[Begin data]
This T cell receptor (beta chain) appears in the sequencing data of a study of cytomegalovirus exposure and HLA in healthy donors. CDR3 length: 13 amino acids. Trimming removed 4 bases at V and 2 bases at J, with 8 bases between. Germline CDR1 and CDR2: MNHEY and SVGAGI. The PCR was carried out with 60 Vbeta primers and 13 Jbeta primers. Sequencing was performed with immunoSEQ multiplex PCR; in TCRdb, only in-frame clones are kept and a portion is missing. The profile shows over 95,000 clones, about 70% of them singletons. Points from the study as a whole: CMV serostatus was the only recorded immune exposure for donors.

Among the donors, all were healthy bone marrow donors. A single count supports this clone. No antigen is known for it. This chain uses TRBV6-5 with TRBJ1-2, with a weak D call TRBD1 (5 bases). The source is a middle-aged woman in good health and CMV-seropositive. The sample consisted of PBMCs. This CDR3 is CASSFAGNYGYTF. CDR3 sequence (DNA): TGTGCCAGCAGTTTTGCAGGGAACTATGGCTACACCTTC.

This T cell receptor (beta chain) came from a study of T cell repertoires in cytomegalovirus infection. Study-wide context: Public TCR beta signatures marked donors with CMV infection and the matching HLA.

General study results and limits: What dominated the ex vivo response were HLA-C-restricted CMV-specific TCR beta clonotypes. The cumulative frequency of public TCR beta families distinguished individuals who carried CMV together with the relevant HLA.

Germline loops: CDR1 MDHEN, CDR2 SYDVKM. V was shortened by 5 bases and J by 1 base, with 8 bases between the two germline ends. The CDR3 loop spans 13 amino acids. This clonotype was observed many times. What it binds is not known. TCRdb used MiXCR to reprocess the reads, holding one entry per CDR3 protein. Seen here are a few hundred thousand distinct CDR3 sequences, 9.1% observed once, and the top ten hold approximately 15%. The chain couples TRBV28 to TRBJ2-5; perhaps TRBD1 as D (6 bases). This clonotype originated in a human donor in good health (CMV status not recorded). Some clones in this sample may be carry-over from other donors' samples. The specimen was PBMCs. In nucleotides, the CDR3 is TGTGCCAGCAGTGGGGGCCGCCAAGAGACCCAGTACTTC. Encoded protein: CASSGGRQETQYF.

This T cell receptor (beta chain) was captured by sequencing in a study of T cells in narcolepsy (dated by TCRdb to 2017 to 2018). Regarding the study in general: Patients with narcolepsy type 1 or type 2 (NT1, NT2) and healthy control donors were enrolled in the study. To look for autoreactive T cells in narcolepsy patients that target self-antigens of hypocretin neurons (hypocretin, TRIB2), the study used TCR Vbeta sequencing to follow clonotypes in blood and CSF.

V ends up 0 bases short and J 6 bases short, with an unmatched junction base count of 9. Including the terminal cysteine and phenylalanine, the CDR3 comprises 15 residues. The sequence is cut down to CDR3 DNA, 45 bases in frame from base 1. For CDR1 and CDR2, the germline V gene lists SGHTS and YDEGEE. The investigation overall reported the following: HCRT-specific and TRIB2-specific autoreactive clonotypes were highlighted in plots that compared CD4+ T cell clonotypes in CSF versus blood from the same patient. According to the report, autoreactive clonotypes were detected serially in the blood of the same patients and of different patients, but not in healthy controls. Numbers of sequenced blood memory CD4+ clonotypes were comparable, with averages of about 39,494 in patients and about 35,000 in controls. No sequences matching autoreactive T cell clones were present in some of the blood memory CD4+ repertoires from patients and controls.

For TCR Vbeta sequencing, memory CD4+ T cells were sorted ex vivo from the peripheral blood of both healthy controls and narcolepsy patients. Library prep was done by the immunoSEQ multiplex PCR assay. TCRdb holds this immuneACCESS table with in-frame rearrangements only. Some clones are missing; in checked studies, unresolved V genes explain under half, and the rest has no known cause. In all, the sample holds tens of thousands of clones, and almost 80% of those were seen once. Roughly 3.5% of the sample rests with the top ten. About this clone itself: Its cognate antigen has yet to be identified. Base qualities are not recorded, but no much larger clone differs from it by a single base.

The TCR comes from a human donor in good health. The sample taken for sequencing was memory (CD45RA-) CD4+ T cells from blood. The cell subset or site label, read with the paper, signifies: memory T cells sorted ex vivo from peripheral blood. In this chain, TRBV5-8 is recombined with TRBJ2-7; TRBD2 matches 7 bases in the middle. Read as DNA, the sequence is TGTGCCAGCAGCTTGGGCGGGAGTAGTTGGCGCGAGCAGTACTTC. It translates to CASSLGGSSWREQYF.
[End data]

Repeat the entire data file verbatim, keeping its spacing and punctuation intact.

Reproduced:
This T cell receptor (beta chain) appears in the sequencing data of a study of cytomegalovirus exposure and HLA in healthy donors. CDR3 length: 13 amino acids. Trimming removed 4 bases at V and 2 bases at J, with 8 bases between. Germline CDR1 and CDR2: MNHEY and SVGAGI. The PCR was carried out with 60 Vbeta primers and 13 Jbeta primers. Sequencing was performed with immunoSEQ multiplex PCR; in TCRdb, only in-frame clones are kept and a portion is missing. The profile shows over 95,000 clones, about 70% of them singletons. Points from the study as a whole: CMV serostatus was the only recorded immune exposure for donors.

Among the donors, all were healthy bone marrow donors. A single count supports this clone. No antigen is known for it. This chain uses TRBV6-5 with TRBJ1-2, with a weak D call TRBD1 (5 bases). The source is a middle-aged woman in good health and CMV-seropositive. The sample consisted of PBMCs. This CDR3 is CASSFAGNYGYTF. CDR3 sequence (DNA): TGTGCCAGCAGTTTTGCAGGGAACTATGGCTACACCTTC.

This T cell receptor (beta chain) came from a study of T cell repertoires in cytomegalovirus infection. Study-wide context: Public TCR beta signatures marked donors with CMV infection and the matching HLA.

General study results and limits: What dominated the ex vivo response were HLA-C-restricted CMV-specific TCR beta clonotypes. The cumulative frequency of public TCR beta families distinguished individuals who carried CMV together with the relevant HLA.

Germline loops: CDR1 MDHEN, CDR2 SYDVKM. V was shortened by 5 bases and J by 1 base, with 8 bases between the two germline ends. The CDR3 loop spans 13 amino acids. This clonotype was observed many times. What it binds is not known. TCRdb used MiXCR to reprocess the reads, holding one entry per CDR3 protein. Seen here are a few hundred thousand distinct CDR3 sequences, 9.1% observed once, and the top ten hold approximately 15%. The chain couples TRBV28 to TRBJ2-5; perhaps TRBD1 as D (6 bases). This clonotype originated in a human donor in good health (CMV status not recorded). Some clones in this sample may be carry-over from other donors' samples. The specimen was PBMCs. In nucleotides, the CDR3 is TGTGCCAGCAGTGGGGGCCGCCAAGAGACCCAGTACTTC. Encoded protein: CASSGGRQETQYF.

This T cell receptor (beta chain) was captured by sequencing in a study of T cells in narcolepsy (dated by TCRdb to 2017 to 2018). Regarding the study in general: Patients with narcolepsy type 1 or type 2 (NT1, NT2) and healthy control donors were enrolled in the study. To look for autoreactive T cells in narcolepsy patients that target self-antigens of hypocretin neurons (hypocretin, TRIB2), the study used TCR Vbeta sequencing to follow clonotypes in blood and CSF.

V ends up 0 bases short and J 6 bases short, with an unmatched junction base count of 9. Including the terminal cysteine and phenylalanine, the CDR3 comprises 15 residues. The sequence is cut down to CDR3 DNA, 45 bases in frame from base 1. For CDR1 and CDR2, the germline V gene lists SGHTS and YDEGEE. The investigation overall reported the following: HCRT-specific and TRIB2-specific autoreactive clonotypes were highlighted in plots that compared CD4+ T cell clonotypes in CSF versus blood from the same patient. According to the report, autoreactive clonotypes were detected serially in the blood of the same patients and of different patients, but not in healthy controls. Numbers of sequenced blood memory CD4+ clonotypes were comparable, with averages of about 39,494 in patients and about 35,000 in controls. No sequences matching autoreactive T cell clones were present in some of the blood memory CD4+ repertoires from patients and controls.

For TCR Vbeta sequencing, memory CD4+ T cells were sorted ex vivo from the peripheral blood of both healthy controls and narcolepsy patients. Library prep was done by the immunoSEQ multiplex PCR assay. TCRdb holds this immuneACCESS table with in-frame rearrangements only. Some clones are missing; in checked studies, unresolved V genes explain under half, and the rest has no known cause. In all, the sample holds tens of thousands of clones, and almost 80% of those were seen once. Roughly 3.5% of the sample rests with the top ten. About this clone itself: Its cognate antigen has yet to be identified. Base qualities are not recorded, but no much larger clone differs from it by a single base.

The TCR comes from a human donor in good health. The sample taken for sequencing was memory (CD45RA-) CD4+ T cells from blood. The cell subset or site label, read with the paper, signifies: memory T cells sorted ex vivo from peripheral blood. In this chain, TRBV5-8 is recombined with TRBJ2-7; TRBD2 matches 7 bases in the middle. Read as DNA, the sequence is TGTGCCAGCAGCTTGGGCGGGAGTAGTTGGCGCGAGCAGTACTTC. It translates to CASSLGGSSWREQYF.